Money following the patient may have profound implications for service providers. In deciding where to spend the money available to them, to what extent will convenience and service quality considerations influence decisions, asks Denis Doherty.
One of the promises yet to be clarified is that in future ‘money will follow the patient’. Last time, I described versions of money following the patient that have been tried here, less than successfully, in the past. That said, I acknowledged that there are potential benefits in allocating resources based on ‘money following the patient’ and promised to elaborate this time.
In any ‘money follows the patient approach’ the benefits are likely to be in the areas of improved efficiency, greater effectiveness and a more open system that offers patients and service users a greater involvement in the decisions affecting them.
Money following the patient may have profound implications for service providers. In deciding where to spend the money available to them, to what extent will convenience and service quality considerations influence decisions? What will the implications be for providers of long stay care if service users opt to use the available money to assemble home care packages instead? That assumes, of course, that service users will be given meaningful roles in decisions on how their needs are to be met. If they’re not, why bother?
It may prove easier initially to have money follow users of non-acute services. One straightforward way would be to provide service users with vouchers that could be used to buy services of their choosing. Ideally, in every case, the value of the vouchers ought to be capable of buying the level of service the user needs. A voucher capable of obtaining only the equivalent number of home help hours that is already known to be inadequate would hardly interest service users. Some might even consider it inconvenient to have to choose a home help themselves.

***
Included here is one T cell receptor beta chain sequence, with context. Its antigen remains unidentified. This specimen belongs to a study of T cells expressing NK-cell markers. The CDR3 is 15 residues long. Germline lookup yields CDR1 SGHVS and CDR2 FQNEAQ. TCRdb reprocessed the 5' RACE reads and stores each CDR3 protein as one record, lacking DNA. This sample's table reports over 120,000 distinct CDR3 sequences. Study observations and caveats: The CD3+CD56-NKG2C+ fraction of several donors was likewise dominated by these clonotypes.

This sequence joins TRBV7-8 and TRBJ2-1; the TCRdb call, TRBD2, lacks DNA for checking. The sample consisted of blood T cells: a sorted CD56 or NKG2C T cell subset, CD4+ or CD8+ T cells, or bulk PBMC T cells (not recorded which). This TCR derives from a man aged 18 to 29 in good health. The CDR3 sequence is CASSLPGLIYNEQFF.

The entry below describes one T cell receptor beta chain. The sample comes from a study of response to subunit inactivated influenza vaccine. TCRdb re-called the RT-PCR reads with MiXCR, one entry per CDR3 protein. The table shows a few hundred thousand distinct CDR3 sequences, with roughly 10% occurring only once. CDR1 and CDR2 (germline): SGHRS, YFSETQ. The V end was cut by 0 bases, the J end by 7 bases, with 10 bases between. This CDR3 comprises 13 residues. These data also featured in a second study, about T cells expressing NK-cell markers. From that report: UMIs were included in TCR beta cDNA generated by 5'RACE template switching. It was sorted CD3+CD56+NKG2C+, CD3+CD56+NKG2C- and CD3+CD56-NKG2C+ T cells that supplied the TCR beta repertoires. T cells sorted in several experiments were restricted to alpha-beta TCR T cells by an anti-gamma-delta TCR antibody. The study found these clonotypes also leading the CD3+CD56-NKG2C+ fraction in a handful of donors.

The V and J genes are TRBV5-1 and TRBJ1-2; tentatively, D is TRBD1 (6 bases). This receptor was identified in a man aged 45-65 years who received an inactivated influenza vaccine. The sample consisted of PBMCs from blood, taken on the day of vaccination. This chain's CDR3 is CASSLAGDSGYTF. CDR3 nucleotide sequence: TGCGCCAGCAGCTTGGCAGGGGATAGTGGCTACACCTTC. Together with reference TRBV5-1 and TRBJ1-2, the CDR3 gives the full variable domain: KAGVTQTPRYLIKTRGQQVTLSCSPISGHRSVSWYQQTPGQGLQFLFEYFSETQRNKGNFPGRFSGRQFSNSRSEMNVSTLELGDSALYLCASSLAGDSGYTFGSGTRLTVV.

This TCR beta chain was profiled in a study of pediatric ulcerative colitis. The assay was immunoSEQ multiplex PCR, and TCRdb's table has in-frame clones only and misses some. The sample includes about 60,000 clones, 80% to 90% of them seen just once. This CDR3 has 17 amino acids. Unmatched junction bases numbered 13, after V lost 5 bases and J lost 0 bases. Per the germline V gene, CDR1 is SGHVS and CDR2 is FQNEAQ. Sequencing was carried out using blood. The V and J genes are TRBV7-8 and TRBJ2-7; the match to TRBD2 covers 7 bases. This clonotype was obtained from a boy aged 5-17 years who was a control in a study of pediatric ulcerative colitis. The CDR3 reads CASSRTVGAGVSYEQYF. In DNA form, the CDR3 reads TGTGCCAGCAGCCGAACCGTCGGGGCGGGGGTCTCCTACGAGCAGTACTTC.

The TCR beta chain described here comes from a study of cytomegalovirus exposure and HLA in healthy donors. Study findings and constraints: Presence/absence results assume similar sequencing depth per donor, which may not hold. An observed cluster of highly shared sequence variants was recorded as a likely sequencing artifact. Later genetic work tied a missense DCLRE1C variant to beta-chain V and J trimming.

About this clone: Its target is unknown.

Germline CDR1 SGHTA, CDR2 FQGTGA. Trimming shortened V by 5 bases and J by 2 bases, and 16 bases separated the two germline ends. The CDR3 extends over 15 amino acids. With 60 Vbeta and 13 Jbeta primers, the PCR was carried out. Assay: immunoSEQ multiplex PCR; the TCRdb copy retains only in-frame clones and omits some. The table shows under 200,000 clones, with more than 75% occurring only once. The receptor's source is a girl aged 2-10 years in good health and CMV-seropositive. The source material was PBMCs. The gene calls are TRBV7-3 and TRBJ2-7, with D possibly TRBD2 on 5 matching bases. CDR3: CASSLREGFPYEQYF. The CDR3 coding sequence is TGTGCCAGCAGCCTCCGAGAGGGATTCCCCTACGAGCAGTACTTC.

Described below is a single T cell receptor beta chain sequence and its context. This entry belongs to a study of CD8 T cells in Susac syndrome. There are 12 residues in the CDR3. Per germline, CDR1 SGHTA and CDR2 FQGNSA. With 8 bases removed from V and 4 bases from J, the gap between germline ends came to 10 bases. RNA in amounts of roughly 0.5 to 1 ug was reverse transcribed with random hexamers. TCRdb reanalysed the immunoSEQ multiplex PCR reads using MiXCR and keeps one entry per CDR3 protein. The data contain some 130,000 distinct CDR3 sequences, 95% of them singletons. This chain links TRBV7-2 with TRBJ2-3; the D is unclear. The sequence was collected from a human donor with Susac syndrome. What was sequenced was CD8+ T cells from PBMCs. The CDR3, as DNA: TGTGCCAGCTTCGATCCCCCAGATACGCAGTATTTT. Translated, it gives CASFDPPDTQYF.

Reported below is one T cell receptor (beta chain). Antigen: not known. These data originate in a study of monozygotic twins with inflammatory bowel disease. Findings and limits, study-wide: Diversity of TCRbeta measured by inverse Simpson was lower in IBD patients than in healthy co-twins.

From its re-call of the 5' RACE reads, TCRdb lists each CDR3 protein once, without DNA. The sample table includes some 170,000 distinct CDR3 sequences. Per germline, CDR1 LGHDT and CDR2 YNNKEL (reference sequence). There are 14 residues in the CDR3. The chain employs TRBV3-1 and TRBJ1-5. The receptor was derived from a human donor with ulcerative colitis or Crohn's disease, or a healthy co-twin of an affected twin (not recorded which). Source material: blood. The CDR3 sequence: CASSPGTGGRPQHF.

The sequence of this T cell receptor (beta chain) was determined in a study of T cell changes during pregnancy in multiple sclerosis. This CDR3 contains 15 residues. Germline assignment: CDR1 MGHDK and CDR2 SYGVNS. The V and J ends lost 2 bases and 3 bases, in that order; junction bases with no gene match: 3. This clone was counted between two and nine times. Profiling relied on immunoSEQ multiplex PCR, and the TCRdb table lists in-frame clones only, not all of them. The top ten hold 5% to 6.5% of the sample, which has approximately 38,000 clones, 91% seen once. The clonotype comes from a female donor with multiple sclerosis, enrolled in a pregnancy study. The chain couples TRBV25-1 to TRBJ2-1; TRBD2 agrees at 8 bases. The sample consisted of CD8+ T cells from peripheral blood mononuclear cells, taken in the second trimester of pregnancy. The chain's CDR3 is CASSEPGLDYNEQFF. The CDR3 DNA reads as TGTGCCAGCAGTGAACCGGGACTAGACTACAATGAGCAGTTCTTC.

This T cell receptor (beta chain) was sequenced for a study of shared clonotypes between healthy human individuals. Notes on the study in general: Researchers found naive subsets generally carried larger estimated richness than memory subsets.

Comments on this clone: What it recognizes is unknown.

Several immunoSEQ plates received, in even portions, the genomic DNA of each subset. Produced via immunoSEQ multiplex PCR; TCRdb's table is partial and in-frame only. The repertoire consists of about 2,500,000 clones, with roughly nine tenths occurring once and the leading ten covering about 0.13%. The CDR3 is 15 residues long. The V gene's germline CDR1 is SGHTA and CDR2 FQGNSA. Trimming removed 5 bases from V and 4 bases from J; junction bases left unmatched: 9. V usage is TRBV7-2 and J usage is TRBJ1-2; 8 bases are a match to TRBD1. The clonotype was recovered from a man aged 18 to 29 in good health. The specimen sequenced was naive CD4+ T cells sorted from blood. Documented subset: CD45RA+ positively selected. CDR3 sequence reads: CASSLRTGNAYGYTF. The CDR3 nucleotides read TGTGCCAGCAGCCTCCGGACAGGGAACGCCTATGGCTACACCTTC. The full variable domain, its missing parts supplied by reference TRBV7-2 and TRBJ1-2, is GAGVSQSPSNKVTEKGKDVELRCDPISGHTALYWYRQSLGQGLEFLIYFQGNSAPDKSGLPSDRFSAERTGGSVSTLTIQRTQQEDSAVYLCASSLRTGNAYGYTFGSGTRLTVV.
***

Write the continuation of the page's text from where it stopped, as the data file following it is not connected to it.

A ‘money follows the patient’ approach can sometimes be a euphemism for little more than a new way of controlling costs. Paul Ryan, who was Mitt Romney’s running mate in last year’s U.S. presidential election, had something like that in mind when, in 2009, he proposed converting Medicare into a “defined contribution sort of voucher scheme”. Interpretations that likened the proposal to a retail type slogan ‘WHEN YOUR VOUCHERS ARE GONE – YOU’RE GONE’ meant that Republicans sought to distance themselves from it while still threatening to appeal Obamacare and reduce spending on Medicaid.
What will the implications be for providers of long stay care if service users opt to use the available money to assemble home care packages instead?
We’re not likely to be offered Paul Ryan style ‘vouchercare’ or personal healthcare budgets based on our healthcare needs anytime soon! Is it possible then to move towards an acceptable Irish version of ‘money follows the patient’?
I believe it is. Perhaps we’re already moving in that direction. The recent announcement that in future certain hospital procedures may no longer be covered routinely is an example of such a move. Many years ago, the State of Oregon in the USA developed, through a democratic consultative process, an extensive range of priorities as a guide to how their healthcare system would work within the resources available to them.
The controversy last year over the authorisation of new high-tech medicines and the development of our cancer services network are other examples of a stronger emphasis on affordability and effectiveness than we have been accustomed to.
One of the disappointing trends of recent years has been that we have not allowed the specialty of public health to perform the role it is well capable of in providing the evidence base for strategic policy making and good operational decision-making. Add technology assessment and the necessary social policy competencies and we could soon be capable of developing a ‘money follows the patient’ approach suited to expending our limited healthcare resources to better effect.